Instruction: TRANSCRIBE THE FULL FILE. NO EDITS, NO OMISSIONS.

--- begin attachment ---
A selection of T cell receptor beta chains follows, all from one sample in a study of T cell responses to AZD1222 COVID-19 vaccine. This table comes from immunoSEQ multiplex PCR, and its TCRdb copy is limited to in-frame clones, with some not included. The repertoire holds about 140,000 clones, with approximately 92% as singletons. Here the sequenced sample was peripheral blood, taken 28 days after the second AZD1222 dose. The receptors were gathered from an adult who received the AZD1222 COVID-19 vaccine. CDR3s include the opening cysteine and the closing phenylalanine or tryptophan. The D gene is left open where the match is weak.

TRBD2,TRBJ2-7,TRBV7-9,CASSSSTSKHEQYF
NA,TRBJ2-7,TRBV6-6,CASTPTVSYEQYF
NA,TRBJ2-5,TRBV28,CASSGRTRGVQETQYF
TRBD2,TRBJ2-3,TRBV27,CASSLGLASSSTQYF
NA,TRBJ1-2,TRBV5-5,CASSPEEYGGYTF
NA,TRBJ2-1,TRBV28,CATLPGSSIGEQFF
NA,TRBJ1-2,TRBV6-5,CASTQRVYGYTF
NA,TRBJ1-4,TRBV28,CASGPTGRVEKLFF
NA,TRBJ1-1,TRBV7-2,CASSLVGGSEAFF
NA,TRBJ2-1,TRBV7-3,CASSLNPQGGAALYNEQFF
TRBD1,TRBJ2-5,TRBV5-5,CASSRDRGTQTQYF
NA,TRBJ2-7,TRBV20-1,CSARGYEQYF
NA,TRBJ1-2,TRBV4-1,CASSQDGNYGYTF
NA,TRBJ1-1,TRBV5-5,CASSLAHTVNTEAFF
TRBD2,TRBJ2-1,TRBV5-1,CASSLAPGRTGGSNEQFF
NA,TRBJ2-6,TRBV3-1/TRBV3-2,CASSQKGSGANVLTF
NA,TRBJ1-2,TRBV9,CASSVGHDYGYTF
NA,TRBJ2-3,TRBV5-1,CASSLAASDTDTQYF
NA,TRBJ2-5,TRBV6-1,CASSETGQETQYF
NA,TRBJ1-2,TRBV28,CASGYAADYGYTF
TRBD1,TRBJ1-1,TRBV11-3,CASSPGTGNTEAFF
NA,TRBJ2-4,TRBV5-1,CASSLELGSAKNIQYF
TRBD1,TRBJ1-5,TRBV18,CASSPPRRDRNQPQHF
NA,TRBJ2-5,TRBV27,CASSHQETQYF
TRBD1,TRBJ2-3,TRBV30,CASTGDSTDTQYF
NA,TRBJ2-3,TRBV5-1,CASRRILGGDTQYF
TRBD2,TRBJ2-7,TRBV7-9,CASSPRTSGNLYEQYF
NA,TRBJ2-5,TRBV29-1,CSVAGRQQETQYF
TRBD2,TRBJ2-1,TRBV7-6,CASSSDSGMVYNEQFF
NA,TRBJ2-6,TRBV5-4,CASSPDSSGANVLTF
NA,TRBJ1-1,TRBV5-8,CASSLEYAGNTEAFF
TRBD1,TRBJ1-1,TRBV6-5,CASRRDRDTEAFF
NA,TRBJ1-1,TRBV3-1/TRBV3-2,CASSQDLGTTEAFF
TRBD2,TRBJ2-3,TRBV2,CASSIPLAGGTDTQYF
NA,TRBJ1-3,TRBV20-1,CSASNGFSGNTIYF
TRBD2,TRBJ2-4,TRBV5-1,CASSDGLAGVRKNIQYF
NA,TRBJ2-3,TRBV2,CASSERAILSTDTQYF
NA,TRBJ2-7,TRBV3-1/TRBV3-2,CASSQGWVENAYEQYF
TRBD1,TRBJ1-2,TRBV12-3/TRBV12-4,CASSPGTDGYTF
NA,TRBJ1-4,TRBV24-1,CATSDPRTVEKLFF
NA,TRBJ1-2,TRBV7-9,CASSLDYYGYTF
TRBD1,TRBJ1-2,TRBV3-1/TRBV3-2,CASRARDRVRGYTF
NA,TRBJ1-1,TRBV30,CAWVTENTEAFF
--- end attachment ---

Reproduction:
A selection of T cell receptor beta chains follows, all from one sample in a study of T cell responses to AZD1222 COVID-19 vaccine. This table comes from immunoSEQ multiplex PCR, and its TCRdb copy is limited to in-frame clones, with some not included. The repertoire holds about 140,000 clones, with approximately 92% as singletons. Here the sequenced sample was peripheral blood, taken 28 days after the second AZD1222 dose. The receptors were gathered from an adult who received the AZD1222 COVID-19 vaccine. CDR3s include the opening cysteine and the closing phenylalanine or tryptophan. The D gene is left open where the match is weak.

TRBD2,TRBJ2-7,TRBV7-9,CASSSSTSKHEQYF
NA,TRBJ2-7,TRBV6-6,CASTPTVSYEQYF
NA,TRBJ2-5,TRBV28,CASSGRTRGVQETQYF
TRBD2,TRBJ2-3,TRBV27,CASSLGLASSSTQYF
NA,TRBJ1-2,TRBV5-5,CASSPEEYGGYTF
NA,TRBJ2-1,TRBV28,CATLPGSSIGEQFF
NA,TRBJ1-2,TRBV6-5,CASTQRVYGYTF
NA,TRBJ1-4,TRBV28,CASGPTGRVEKLFF
NA,TRBJ1-1,TRBV7-2,CASSLVGGSEAFF
NA,TRBJ2-1,TRBV7-3,CASSLNPQGGAALYNEQFF
TRBD1,TRBJ2-5,TRBV5-5,CASSRDRGTQTQYF
NA,TRBJ2-7,TRBV20-1,CSARGYEQYF
NA,TRBJ1-2,TRBV4-1,CASSQDGNYGYTF
NA,TRBJ1-1,TRBV5-5,CASSLAHTVNTEAFF
TRBD2,TRBJ2-1,TRBV5-1,CASSLAPGRTGGSNEQFF
NA,TRBJ2-6,TRBV3-1/TRBV3-2,CASSQKGSGANVLTF
NA,TRBJ1-2,TRBV9,CASSVGHDYGYTF
NA,TRBJ2-3,TRBV5-1,CASSLAASDTDTQYF
NA,TRBJ2-5,TRBV6-1,CASSETGQETQYF
NA,TRBJ1-2,TRBV28,CASGYAADYGYTF
TRBD1,TRBJ1-1,TRBV11-3,CASSPGTGNTEAFF
NA,TRBJ2-4,TRBV5-1,CASSLELGSAKNIQYF
TRBD1,TRBJ1-5,TRBV18,CASSPPRRDRNQPQHF
NA,TRBJ2-5,TRBV27,CASSHQETQYF
TRBD1,TRBJ2-3,TRBV30,CASTGDSTDTQYF
NA,TRBJ2-3,TRBV5-1,CASRRILGGDTQYF
TRBD2,TRBJ2-7,TRBV7-9,CASSPRTSGNLYEQYF
NA,TRBJ2-5,TRBV29-1,CSVAGRQQETQYF
TRBD2,TRBJ2-1,TRBV7-6,CASSSDSGMVYNEQFF
NA,TRBJ2-6,TRBV5-4,CASSPDSSGANVLTF
NA,TRBJ1-1,TRBV5-8,CASSLEYAGNTEAFF
TRBD1,TRBJ1-1,TRBV6-5,CASRRDRDTEAFF
NA,TRBJ1-1,TRBV3-1/TRBV3-2,CASSQDLGTTEAFF
TRBD2,TRBJ2-3,TRBV2,CASSIPLAGGTDTQYF
NA,TRBJ1-3,TRBV20-1,CSASNGFSGNTIYF
TRBD2,TRBJ2-4,TRBV5-1,CASSDGLAGVRKNIQYF
NA,TRBJ2-3,TRBV2,CASSERAILSTDTQYF
NA,TRBJ2-7,TRBV3-1/TRBV3-2,CASSQGWVENAYEQYF
TRBD1,TRBJ1-2,TRBV12-3/TRBV12-4,CASSPGTDGYTF
NA,TRBJ1-4,TRBV24-1,CATSDPRTVEKLFF
NA,TRBJ1-2,TRBV7-9,CASSLDYYGYTF
TRBD1,TRBJ1-2,TRBV3-1/TRBV3-2,CASRARDRVRGYTF
NA,TRBJ1-1,TRBV30,CAWVTENTEAFF